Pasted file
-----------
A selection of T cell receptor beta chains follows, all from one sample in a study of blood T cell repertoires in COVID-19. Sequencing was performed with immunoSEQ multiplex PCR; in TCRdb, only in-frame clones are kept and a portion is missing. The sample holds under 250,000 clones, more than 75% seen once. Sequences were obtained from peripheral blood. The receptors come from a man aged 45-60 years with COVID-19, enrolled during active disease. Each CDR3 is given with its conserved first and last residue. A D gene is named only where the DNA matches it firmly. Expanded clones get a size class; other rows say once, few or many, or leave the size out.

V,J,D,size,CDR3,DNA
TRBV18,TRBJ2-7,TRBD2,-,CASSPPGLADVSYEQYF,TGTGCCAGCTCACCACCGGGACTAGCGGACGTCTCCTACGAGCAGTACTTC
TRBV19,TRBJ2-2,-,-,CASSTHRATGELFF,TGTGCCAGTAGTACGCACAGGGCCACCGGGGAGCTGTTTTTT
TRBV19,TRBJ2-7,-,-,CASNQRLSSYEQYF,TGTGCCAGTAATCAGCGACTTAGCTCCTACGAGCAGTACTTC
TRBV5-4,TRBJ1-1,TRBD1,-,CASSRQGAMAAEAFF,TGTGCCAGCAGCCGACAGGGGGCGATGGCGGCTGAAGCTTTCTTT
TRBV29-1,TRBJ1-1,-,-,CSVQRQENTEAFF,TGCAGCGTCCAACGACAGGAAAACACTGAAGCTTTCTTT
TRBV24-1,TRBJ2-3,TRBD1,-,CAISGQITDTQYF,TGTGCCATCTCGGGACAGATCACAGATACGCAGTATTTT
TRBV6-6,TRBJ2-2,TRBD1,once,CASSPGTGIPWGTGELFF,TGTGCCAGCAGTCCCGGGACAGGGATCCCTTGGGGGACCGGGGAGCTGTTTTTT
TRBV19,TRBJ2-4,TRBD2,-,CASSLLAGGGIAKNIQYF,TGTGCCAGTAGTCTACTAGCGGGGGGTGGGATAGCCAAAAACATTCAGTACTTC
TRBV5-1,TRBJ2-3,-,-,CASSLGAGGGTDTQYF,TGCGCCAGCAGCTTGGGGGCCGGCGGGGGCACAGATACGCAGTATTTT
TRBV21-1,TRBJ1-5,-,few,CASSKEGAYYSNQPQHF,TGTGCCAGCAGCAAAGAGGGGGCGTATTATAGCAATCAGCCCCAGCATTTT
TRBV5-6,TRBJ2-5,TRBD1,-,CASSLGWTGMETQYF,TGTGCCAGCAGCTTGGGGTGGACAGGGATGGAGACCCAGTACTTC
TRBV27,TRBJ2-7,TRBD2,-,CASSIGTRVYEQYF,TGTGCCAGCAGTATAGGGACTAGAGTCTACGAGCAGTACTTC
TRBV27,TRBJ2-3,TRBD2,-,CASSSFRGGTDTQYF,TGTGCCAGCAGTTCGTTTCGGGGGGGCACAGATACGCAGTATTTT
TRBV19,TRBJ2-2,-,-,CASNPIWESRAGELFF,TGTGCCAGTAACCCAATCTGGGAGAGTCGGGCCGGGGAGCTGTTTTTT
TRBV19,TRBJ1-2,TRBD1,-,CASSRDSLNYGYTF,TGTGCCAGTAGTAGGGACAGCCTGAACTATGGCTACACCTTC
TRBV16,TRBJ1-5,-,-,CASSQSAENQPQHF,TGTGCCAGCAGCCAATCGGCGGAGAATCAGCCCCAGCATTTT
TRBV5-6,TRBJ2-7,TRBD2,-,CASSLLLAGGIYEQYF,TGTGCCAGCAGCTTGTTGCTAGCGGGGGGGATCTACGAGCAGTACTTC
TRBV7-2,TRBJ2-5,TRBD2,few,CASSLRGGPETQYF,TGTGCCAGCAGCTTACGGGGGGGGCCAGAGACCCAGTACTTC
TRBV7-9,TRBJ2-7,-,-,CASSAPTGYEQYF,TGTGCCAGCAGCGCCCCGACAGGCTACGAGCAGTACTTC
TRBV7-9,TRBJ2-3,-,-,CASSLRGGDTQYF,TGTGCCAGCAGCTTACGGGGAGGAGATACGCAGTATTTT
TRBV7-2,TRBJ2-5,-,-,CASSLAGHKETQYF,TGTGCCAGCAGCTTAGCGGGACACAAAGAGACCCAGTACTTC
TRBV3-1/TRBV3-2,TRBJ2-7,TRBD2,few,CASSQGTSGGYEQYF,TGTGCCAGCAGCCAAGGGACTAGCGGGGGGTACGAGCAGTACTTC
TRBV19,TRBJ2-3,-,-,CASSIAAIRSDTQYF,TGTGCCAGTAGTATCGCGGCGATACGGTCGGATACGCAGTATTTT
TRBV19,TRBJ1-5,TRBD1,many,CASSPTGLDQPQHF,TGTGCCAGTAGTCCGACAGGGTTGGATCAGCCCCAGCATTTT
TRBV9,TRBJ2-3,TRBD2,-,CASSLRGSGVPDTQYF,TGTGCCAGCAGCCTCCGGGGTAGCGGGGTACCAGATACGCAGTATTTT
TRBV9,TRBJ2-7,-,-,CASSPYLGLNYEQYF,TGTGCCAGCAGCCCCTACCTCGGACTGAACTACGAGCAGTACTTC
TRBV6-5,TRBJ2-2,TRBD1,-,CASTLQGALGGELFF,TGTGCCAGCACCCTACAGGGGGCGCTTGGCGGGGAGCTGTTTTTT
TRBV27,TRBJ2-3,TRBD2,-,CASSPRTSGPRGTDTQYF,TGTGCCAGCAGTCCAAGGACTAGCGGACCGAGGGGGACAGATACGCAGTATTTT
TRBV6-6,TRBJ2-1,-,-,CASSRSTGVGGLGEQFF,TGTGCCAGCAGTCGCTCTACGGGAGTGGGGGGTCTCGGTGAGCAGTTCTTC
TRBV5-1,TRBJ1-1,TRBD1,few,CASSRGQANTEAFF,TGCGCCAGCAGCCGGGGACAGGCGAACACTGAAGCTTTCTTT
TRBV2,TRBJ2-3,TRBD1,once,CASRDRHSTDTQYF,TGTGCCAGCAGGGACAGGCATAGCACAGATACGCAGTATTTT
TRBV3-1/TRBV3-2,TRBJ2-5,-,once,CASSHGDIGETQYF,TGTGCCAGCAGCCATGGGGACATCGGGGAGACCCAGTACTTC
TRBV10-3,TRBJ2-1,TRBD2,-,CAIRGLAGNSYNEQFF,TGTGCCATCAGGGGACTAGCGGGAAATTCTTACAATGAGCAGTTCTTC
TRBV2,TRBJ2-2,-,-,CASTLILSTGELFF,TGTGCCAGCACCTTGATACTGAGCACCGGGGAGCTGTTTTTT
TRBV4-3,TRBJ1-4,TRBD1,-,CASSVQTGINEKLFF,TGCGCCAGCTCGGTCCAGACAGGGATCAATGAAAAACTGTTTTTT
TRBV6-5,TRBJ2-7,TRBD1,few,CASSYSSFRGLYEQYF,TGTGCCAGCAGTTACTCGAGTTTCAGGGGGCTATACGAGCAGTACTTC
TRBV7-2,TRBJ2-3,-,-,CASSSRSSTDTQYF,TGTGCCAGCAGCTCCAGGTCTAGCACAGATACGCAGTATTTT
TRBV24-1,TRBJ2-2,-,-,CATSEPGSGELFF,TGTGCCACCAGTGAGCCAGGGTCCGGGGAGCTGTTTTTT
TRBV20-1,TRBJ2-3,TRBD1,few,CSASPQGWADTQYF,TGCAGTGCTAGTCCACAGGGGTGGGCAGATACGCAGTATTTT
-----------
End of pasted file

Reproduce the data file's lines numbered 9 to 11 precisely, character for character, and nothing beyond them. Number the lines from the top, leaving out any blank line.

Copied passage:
TRBV6-6,TRBJ2-2,TRBD1,once,CASSPGTGIPWGTGELFF,TGTGCCAGCAGTCCCGGGACAGGGATCCCTTGGGGGACCGGGGAGCTGTTTTTT
TRBV19,TRBJ2-4,TRBD2,-,CASSLLAGGGIAKNIQYF,TGTGCCAGTAGTCTACTAGCGGGGGGTGGGATAGCCAAAAACATTCAGTACTTC
TRBV5-1,TRBJ2-3,-,-,CASSLGAGGGTDTQYF,TGCGCCAGCAGCTTGGGGGCCGGCGGGGGCACAGATACGCAGTATTTT